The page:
Ringbone can be classified by its location, with "high ringbone" occurring on the lower part of the large pastern bone or the upper part of the small pastern bone. "Low ringbone" occurs on the lower part of the small pastern bone or the upper part of the coffin bone. High ringbone is easier seen than low ringbone, as low ringbone occurs in the hoof of the horse. However, low ringbone may be seen if it becomes serious, as it creates a bony bump on the coronet of the horse.
High ringbone: The horse will have a bony growth around the pastern area, and the pastern will have less mobility. The horse will show pain when the pastern joint is moved or rotated. Early cases will have a lameness score of 1-2 out of 5, with little or no bony swelling seen, although possibly felt when compared to the opposite pastern. Lameness will worsen to a grade 2-3 on a scale of 5 as the ringbone worsens. Low ringbone: The horse will have moderate lameness (grade 2-3), even in early cases, because of the closeness of the ringbone to the other structures in the hoof. When severe or very advanced, the bony growth will be able to be seen on the coronet.
Shoeing: The [[farrier
Treatment of Ringbone
Ringbone is degenerative (unless it is caused by direct trauma). Treatment works to slow down the progress of the bony changes and alleviate the horse's pain, rather than working to cure it.
Low ringbone: The horse will have moderate lameness (grade 2-3), even in early cases, because of the closeness of the ringbone to the other structures in the hoof. When severe or very advanced, the bony growth will be able to be seen on the coronet.
Shoeing: The [[farriershould balance the hoof and apply a shoe that supports the heels and allows for an easy breakover.
NSAIDs: or non-steroidal anti-inflammatory drugs help to alleviate the pain and reduce inflammation within and around the joints. Often NSAIDs make the horse comfortable enough to continue ridden work, which is good for the horse's overall health.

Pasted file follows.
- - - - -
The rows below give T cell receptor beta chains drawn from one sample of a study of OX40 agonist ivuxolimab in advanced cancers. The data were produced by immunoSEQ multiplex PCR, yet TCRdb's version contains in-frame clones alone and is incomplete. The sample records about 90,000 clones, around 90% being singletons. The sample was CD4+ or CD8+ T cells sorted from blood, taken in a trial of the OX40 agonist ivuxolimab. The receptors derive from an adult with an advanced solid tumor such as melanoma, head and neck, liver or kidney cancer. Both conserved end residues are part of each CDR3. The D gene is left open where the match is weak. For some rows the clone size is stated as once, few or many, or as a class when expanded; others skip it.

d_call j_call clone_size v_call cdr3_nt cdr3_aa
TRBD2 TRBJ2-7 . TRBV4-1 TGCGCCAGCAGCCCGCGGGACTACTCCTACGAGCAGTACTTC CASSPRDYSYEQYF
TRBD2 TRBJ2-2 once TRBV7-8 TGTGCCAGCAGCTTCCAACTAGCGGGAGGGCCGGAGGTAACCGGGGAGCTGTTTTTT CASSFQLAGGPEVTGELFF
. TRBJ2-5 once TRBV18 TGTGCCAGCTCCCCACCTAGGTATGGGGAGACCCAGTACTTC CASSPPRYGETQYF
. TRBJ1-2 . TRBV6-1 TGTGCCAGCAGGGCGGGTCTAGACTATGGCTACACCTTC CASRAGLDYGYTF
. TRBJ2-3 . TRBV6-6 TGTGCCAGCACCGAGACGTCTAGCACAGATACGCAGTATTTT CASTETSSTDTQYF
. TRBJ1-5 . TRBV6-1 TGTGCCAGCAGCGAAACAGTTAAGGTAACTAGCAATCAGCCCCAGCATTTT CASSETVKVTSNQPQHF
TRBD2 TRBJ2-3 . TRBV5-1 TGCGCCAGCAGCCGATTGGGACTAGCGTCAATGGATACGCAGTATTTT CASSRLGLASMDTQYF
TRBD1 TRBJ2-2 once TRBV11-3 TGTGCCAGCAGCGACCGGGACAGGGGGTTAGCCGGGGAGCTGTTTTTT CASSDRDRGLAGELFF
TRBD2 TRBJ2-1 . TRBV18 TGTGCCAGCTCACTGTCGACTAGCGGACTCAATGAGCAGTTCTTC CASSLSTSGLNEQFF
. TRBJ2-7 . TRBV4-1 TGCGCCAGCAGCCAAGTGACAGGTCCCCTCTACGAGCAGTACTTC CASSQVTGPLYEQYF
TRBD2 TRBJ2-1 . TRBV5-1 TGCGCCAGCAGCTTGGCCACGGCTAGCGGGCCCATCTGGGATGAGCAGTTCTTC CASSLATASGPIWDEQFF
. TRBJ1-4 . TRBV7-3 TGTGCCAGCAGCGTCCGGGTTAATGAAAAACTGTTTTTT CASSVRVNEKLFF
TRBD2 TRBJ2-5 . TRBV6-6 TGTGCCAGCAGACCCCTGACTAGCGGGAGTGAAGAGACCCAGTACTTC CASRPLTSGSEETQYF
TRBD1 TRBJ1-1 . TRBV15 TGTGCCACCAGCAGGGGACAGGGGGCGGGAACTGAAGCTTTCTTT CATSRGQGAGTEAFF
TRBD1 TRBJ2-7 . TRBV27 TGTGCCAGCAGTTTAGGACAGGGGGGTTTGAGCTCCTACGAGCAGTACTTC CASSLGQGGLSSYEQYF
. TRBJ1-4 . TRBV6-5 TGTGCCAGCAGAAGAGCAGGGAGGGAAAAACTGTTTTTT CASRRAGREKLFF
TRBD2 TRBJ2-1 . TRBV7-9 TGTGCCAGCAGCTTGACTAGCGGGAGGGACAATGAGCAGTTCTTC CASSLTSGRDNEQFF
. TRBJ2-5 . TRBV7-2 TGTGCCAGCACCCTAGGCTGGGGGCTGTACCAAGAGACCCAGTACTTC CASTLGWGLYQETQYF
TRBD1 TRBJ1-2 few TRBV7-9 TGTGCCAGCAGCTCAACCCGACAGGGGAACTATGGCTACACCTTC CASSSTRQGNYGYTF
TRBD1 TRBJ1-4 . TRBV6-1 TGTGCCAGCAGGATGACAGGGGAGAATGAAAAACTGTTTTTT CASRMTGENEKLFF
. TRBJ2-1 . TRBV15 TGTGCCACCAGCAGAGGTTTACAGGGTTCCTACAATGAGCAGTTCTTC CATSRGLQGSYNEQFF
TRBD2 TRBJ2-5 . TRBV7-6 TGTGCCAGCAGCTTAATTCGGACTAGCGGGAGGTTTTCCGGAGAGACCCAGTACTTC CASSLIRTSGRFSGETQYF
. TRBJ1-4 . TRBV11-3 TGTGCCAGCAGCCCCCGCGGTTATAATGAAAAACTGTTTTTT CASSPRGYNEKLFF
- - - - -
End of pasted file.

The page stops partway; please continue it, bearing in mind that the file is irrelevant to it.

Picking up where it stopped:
Joint injections: The pastern joint can be injected directly, typically with a form of corticosteroid and hyaluronic acid.
Extracorporeal Shockwave Therapy: A high intensity specialized percussion device can help to remodel new bone tissue and decrease pain.
Arthrodesis: the fusion of the two bones of the pastern joints eliminates the instability of the joint, and thus the inflammation. This procedure may then eliminate the horse's lameness as well. However, surgical alteration of the joint can promote the growth of bone in the area, which is cosmetically displeasing. Arthrodesis of the coffin joint is usually not performed due to the location of the joint (within the hoof) and because the coffin joint needs some mobility for the horse to move correctly (unlike the pastern joint, which is very still).
Horses that are not performing strenuous work, such as jumping or working at speed, will probably be usable for years to come. However, horses competing in intense sports may not be able to continue at their previous level, as their pastern joints are constantly stressed.
King, Christine, BVSc, MACVSc, and Mansmann, Richard, VDM, PhD. 1997. "Equine Lameness." Equine Research, Inc. Pages 694-699.
Rogers, J and Waldron, T. 1995. "A Field Guide to Joint Disease in Archaeology". Chichester: John Wiley & Sons.
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